Even though there is one less pair of tyres to help the engine get the car off the line, the LP580-2 gets from 0 to 100kph in 3.4sec, 0 to 200kph in 10.1 seconds, those figures are a mere 0.2sec off the LP610-4’s pace. So on paper at least it is quick, and when I hammer the throttle at the pit exit of the Losail circuit in Qatar, the thrust from that engine is still potent as ever. That naturally-aspirated V10 engine pummels my back without hesitation, without pause for question. True to its figures, its charge to 100kph and beyond is intense, proper supercar intense.
Speed isn’t the LP580-2’s main calling card, though being 5kph off the LP610-4’s top speed at 320kph means that it is plenty fast for most mortals, which is why I’m here at Losail. Better known as an entry in the MotoGP calendar, the Losail circuit is just the right size for a car of the Huracán’s magnitude to feel breathlessly quick, though it is featureless with barely any terrain or inclines to give you a bearing of your surroundings. But it has 16 corners, which serves as a perfect setting to see if Reggiani’s team had delivered unto the world a Huracán that drivers had always craved for. And through the first sequence of bends the rear-wheel drive Huracán is living up to Lamborghini’s promise of building a supercar for drivers.
In following with the tail-out, tyre-smoking trend seen from its peers, Lamborghini says that the LP580-2 is honed to allow drivers to hang its tail out in “Sport” mode. Admittedly while Lamborghini assures that its sensitive LPI system has been recalibrated to allow for ‘intuitive and predictable’ levels of oversteer, I found it rather hard to break the traction of the LP580-2’s specially developed P Zeros.
But you don’t need to hang the tail loose at every junction to appreciate its new found talents. Since the task of steering is now separate from the role of translating engine fury into motion the Huracán is lithe and agile. Fitted with the standard steering, there is a natural consistent feel in guiding the Huracán’s pointy end. Its helm is sharper than a surgeon’s scalpel, and better yet, without a four-wheel drive system casting a wide safety net and sorting things out for you when you plant your foot down, the LLP580-2’s adjustability gives you a deeper sense of involvement.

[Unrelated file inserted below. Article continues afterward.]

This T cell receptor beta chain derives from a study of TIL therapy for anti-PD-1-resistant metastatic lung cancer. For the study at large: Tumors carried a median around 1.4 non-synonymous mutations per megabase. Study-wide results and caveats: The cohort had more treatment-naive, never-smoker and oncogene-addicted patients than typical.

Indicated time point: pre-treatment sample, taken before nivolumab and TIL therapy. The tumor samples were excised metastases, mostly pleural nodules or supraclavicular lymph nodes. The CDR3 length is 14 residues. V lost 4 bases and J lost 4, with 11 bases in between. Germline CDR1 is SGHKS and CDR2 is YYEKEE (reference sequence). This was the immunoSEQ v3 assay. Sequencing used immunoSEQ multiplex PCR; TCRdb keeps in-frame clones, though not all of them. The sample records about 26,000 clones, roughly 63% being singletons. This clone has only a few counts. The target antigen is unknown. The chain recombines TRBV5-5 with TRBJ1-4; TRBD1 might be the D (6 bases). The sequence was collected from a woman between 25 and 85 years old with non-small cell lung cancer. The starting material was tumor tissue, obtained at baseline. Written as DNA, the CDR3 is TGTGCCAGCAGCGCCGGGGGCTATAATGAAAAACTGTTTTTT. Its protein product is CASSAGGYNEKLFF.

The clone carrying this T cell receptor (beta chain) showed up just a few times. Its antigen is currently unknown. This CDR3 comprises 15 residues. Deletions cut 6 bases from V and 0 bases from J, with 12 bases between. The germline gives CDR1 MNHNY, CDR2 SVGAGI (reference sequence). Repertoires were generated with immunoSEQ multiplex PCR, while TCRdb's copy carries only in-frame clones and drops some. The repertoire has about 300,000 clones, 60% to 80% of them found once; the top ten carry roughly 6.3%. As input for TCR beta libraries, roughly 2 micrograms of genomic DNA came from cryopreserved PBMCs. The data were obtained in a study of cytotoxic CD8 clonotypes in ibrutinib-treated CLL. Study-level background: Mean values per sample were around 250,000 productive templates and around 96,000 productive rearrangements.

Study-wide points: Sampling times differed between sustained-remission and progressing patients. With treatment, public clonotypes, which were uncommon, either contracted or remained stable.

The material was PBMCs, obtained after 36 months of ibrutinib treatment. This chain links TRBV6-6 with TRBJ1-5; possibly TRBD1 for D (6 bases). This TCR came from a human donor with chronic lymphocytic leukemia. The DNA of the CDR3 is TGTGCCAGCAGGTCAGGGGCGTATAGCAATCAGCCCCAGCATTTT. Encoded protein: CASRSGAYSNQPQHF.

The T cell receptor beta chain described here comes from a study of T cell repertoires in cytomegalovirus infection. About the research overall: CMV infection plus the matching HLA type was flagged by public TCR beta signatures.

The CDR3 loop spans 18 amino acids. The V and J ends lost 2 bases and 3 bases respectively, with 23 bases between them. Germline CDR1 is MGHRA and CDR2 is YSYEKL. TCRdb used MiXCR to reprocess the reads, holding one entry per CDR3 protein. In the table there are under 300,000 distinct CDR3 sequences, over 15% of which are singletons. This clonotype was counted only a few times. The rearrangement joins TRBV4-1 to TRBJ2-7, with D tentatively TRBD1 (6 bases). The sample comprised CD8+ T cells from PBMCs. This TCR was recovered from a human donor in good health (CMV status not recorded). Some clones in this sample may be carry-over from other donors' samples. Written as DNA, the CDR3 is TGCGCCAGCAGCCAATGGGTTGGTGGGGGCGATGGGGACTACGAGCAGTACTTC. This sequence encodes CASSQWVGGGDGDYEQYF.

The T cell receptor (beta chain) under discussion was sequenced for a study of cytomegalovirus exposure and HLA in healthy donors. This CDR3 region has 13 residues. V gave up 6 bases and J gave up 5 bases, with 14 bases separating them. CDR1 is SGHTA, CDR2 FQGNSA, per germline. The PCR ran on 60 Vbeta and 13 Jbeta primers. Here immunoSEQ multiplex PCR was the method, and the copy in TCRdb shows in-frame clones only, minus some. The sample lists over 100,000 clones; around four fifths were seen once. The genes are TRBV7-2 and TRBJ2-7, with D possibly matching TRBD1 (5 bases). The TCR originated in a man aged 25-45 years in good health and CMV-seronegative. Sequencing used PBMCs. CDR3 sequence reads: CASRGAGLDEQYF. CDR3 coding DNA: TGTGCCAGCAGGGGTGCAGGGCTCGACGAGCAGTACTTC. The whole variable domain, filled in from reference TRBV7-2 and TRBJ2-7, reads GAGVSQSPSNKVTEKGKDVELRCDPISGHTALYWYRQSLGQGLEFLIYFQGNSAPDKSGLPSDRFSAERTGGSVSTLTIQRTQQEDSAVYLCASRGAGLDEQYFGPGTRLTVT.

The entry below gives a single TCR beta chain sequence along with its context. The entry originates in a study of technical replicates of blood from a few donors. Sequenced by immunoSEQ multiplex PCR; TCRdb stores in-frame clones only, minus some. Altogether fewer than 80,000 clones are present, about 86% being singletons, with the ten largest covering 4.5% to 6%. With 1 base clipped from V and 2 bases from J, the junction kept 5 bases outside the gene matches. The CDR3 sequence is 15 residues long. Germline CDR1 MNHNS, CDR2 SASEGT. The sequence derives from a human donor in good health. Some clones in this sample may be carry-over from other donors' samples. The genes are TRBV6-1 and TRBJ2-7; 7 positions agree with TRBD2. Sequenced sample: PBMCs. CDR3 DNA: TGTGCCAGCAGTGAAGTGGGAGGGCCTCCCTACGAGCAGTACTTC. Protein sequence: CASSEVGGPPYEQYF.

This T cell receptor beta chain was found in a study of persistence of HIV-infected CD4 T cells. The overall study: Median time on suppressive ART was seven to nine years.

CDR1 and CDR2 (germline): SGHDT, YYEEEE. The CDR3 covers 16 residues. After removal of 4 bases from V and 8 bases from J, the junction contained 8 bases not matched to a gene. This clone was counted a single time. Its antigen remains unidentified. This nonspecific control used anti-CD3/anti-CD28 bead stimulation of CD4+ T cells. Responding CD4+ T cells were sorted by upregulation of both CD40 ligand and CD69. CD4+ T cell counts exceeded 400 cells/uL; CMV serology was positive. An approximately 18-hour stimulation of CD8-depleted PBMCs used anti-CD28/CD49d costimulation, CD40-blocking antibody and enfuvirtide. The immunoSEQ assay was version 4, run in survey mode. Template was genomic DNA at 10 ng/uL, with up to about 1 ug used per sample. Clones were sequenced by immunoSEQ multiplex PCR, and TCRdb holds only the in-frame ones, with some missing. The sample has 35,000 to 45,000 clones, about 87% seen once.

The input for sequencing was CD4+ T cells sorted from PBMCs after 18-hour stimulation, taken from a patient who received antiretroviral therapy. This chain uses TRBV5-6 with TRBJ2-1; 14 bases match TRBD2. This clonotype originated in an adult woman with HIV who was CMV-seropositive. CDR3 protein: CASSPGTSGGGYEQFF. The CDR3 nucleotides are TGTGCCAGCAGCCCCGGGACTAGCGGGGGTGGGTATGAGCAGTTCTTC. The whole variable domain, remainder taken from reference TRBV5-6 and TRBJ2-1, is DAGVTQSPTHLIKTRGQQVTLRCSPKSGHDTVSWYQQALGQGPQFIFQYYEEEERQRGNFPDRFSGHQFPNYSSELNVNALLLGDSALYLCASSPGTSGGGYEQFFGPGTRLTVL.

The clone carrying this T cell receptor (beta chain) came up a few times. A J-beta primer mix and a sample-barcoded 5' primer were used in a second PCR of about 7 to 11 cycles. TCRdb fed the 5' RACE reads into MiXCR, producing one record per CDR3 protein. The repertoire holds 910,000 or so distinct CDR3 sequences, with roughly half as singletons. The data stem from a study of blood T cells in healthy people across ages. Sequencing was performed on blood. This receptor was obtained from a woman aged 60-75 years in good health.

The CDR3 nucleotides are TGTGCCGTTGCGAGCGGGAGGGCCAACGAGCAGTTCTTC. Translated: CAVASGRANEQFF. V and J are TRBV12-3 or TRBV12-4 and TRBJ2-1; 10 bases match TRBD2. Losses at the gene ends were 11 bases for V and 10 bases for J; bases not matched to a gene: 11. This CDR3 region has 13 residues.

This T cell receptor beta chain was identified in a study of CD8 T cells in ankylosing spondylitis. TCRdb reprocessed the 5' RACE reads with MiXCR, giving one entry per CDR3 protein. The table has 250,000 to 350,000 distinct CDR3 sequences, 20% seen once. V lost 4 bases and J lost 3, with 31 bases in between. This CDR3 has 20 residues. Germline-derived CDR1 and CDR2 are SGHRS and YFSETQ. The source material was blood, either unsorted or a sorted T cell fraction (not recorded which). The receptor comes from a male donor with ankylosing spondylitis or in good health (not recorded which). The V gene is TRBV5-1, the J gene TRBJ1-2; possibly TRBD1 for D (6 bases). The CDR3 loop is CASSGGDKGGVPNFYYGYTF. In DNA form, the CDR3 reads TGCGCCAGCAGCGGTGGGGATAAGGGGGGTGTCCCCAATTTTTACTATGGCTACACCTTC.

You can tighten its lines and get the nose tucked in closer to the apex with a flex of your right foot. It feels more alive, more attentive to your inputs. Paired with the incredible throttle response from its naturally-aspirated V10 engine, every extra millimetre of throttle travel unleashes a storm of noise and violence. With no mechanical bits to juggle the power between the two axles, the LP580-2 is not only 33kg lighter than the standard Huracán, the power delivery is even more immediate.
Despite it being a descendent from a predominantly four-wheel drive dynasty, the Huracán is amazingly adept as a rear-wheel drive supercar. It reacts and feels as though it was bred to have a tail happy talent. At times when I pushed a little too hard through a sequence of corners, the rear-wheels squirmed and the tail felt a little loose, but never was it snappy or temperamental. It simply teases you with the power that it has at your behest.